August 25 – 30 , 2019, Dagstuhl Seminar 19351

Computational Proteomics


Nuno Bandeira (University of California – San Diego, US)
Ileana M. Cristea (Princeton University, US)
Lennart Martens (Ghent University, BE)

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Mass spectrometry (MS) based proteomics has seen an enormous increase in analytical capability over the past twenty years, which has allowed the field to become a cornerstone technology in the life sciences. Concomitant with this increased analytical capability, the field has seen rapid and continuous growth of the amount of data it produces. This in turn led to a strong dependence on dedicated, state-of-the-art computational approaches to process and interpret the acquired data. Moreover, the field has seen the development of complex experimental approaches that allow researchers to dig ever deeper into protein biology. Yet these new approaches also require their own dedicated analysis algorithms.

Two such novel approaches that have gained prominence over the past two years are data independent acquisition (DIA), and protein cross-linking experiments. The DIA approach omits the selection of a narrow mass-over-charge (m/z) range prior to fragmenting a peptide analyte, thus effectively creating compound spectra that consist of a multitude of co-fragmented peptides. These spectra contrast markedly with those from traditional data dependent acquisition (DDA), where spectra are typically derived from the fragmentation of a single peptide. Current identification algorithms, built for the interpretation of DDA spectra, are therefore not suited to handling DIA spectra.

A second challenge emerges for protein cross-linking, where small-molecule cross-linkers are used to establish a covalent link between two sections of a single protein, or between two different proteins. The resulting peptide analytes of interest are thus covalently cross-linked, creating a so-called chimeric di-peptide. When fragmented, these cross-linked di-peptides create complex spectra, with many novel types of fragment ions. Interpretation of these spectra thus requires dedicated algorithms that should moreover be able to adapt to the large variety of small molecule cross-linkers available today.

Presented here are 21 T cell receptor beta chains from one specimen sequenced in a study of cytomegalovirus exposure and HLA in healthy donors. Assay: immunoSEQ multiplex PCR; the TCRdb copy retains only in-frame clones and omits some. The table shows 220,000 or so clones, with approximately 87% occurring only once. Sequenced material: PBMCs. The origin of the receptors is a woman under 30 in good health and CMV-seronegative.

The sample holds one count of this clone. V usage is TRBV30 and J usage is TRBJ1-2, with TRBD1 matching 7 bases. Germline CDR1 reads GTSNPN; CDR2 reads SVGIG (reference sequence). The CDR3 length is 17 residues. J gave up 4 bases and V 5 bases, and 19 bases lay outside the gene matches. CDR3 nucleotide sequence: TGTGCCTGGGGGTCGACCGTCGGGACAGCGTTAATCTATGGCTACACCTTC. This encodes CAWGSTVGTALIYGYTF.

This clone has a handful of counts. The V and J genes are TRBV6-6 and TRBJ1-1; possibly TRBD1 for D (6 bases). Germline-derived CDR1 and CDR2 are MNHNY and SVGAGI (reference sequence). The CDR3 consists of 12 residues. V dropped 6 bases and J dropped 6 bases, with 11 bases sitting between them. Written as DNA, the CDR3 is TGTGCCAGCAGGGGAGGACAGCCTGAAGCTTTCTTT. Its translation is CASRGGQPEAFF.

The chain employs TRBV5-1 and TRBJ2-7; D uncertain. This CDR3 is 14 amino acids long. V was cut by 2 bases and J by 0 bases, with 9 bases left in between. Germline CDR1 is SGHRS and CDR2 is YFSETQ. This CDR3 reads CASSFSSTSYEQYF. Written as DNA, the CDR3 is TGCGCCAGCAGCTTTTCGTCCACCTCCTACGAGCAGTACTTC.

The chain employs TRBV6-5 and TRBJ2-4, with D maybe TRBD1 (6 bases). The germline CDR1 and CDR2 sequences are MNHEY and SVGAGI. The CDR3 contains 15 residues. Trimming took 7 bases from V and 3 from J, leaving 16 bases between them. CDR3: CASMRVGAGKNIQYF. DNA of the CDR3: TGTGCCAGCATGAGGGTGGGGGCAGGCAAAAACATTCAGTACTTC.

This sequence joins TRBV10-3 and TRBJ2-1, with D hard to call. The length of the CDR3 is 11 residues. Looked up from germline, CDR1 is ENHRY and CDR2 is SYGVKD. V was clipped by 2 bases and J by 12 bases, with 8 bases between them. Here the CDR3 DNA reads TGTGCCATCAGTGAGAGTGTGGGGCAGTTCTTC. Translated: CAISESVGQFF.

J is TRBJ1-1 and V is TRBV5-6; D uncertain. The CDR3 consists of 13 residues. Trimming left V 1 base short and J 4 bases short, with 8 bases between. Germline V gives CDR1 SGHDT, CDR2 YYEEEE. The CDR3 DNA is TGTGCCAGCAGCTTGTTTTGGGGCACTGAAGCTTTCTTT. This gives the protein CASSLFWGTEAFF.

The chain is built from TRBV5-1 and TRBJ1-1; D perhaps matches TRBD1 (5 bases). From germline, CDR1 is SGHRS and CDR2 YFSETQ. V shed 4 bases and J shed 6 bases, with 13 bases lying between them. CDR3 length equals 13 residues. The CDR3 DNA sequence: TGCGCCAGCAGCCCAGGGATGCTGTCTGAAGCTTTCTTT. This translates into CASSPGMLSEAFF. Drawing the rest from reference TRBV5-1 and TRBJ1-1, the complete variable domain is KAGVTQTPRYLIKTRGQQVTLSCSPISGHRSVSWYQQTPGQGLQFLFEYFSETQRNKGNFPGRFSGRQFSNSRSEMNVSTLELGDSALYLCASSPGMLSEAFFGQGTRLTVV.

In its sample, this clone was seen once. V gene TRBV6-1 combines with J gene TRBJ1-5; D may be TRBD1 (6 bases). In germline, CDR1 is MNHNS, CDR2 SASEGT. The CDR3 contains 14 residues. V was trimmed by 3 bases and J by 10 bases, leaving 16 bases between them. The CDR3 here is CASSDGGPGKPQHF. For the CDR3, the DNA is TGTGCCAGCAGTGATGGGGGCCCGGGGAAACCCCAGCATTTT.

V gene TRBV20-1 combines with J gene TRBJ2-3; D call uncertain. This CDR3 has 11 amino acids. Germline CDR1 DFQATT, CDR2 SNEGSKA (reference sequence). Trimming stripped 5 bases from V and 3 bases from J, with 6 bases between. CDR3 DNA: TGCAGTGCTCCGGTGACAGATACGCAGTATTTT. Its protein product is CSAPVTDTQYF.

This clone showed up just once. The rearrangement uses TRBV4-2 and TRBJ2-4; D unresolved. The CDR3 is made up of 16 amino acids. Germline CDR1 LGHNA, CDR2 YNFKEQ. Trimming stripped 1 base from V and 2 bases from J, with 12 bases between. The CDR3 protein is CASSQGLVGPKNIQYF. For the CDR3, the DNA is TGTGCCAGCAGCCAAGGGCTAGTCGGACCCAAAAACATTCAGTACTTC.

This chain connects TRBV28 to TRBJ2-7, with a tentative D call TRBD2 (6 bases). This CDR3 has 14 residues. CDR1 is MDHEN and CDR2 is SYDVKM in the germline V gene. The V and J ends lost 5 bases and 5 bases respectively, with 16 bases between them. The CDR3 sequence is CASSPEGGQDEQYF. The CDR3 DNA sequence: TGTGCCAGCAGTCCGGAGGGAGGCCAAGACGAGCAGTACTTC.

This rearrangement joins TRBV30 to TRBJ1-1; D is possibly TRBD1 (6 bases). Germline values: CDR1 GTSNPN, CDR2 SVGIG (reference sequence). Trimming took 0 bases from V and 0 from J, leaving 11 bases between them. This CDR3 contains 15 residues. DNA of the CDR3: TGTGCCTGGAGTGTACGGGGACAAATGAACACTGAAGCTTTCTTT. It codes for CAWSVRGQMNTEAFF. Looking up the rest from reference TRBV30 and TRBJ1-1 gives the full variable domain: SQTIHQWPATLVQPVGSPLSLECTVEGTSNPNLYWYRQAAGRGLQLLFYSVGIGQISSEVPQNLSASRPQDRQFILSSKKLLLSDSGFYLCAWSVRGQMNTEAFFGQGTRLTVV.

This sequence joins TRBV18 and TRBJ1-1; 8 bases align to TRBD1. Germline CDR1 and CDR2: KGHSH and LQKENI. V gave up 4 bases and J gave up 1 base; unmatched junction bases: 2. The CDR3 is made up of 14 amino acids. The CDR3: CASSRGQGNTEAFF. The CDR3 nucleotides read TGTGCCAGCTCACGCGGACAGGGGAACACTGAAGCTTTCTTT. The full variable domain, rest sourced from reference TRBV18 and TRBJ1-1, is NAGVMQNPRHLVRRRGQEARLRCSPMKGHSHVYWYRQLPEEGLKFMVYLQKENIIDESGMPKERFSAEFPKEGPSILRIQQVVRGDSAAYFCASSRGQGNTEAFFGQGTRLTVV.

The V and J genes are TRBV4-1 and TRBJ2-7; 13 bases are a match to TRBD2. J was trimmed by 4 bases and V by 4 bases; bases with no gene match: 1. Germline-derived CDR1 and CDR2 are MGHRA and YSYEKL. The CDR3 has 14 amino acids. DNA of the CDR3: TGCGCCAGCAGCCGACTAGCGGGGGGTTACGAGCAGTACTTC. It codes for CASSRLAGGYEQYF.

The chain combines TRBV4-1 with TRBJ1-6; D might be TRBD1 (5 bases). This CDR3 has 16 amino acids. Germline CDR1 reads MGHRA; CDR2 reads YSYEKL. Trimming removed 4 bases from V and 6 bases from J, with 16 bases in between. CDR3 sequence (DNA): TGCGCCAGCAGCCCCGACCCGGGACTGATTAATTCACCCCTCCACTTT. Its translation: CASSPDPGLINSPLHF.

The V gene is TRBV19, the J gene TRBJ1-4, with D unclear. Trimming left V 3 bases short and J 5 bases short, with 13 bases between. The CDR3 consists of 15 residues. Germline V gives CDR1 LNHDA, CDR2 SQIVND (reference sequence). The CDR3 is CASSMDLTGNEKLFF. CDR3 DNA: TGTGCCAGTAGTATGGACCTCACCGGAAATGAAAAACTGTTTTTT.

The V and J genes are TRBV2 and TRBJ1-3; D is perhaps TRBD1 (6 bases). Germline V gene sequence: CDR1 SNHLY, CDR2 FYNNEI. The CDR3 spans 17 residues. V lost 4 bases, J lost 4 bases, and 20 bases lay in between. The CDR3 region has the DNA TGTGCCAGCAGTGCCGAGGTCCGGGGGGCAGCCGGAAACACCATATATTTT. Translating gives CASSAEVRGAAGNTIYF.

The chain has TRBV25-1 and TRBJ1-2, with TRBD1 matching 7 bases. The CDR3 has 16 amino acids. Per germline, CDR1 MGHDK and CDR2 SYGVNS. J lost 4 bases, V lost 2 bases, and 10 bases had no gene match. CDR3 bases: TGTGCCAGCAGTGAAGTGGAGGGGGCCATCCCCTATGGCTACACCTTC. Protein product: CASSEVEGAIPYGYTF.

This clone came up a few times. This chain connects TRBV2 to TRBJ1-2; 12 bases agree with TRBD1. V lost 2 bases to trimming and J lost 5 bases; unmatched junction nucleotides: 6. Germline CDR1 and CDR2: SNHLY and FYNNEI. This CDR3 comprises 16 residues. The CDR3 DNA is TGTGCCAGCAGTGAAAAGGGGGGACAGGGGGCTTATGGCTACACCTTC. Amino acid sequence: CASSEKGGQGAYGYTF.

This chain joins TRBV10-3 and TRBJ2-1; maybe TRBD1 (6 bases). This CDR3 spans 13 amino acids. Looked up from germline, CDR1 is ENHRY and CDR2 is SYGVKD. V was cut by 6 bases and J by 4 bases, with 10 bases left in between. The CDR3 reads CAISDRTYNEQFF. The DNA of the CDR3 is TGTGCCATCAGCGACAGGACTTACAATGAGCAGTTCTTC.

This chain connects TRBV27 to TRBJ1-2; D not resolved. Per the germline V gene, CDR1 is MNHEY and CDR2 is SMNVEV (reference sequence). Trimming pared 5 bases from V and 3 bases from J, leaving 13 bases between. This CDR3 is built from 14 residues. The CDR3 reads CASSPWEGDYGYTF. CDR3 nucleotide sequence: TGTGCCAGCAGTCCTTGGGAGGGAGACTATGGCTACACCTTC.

Apart from these experiment-specific data analysis challenges, the field also must find ways to deal effectively with all the public data that is being amassed at an increasing rate. Indeed, while there is an enormous (and growing) amount of proteomics data now available in the public domain, efforts to channel these data into a comprehensive picture of the proteome of a given cell, tissue, or organism are still at an early stage. The field therefore needs to develop novel ways to assemble and present proteomes for direct consumption by biologists, which will require new algorithms to combine and filter data collected across tens of thousands of individual analyses, along with novel visualization approaches that are tailored to biologists. To successfully address these challenges, different experts need to be brought together: computer scientists, bioinformaticians and statisticians that develop algorithms, approaches and software for the interpretation of the acquired data; life scientists that rely on mass spectrometry-based proteomics as a key means to elucidate biology; and analytical chemists and engineers that develop the instruments.

Our key topics for discussion and investigation at this seminar will follow the outlines of the challenges identified above, and will center on:

  1. Identification and quantification of DIA data
    There is an urgent need to bring together the various researchers involved in establishing novel approaches for DIA analytics, and in developing novel algorithms to process DIA data, so that the specific features of these data can be leveraged for robust identification and quantification.
  2. Algorithms for the analysis of protein cross-linking data
    Cross-linking MS data exposes weaknesses in current scoring functions, as well as scaling issues. This creates a clear need for fresh approaches to the processing of cross-linking data, including data from cleavable cross-linkers. We will therefore bring together experimentalists and bioinformaticians working in cross-linking MS to derive novel solutions to support this field.
  3. Creating an online view on complete, browsable proteomes from public data
    We will investigate approaches to combine data across tens of thousands of analyses into high-quality proteomes and develop an interface for biologists to explore and interrogate such a proteome based on a new visual design language for proteomics.
  4. Detecting interesting biology from proteomics findings
    The re-processing of public data is highly likely to deliver novel biology, yet we are currently extremely poorly equipped to detect such biologically significant findings, or to assess their role or importance. We will therefore investigate the creation of such methods and approaches in this seminar.

  Creative Commons BY 3.0 DE
  Lennart Martens

Dagstuhl Seminar Series


  • Bioinformatics


  • Computational Mass Spectrometry
  • Computational Biology
  • Proteomics

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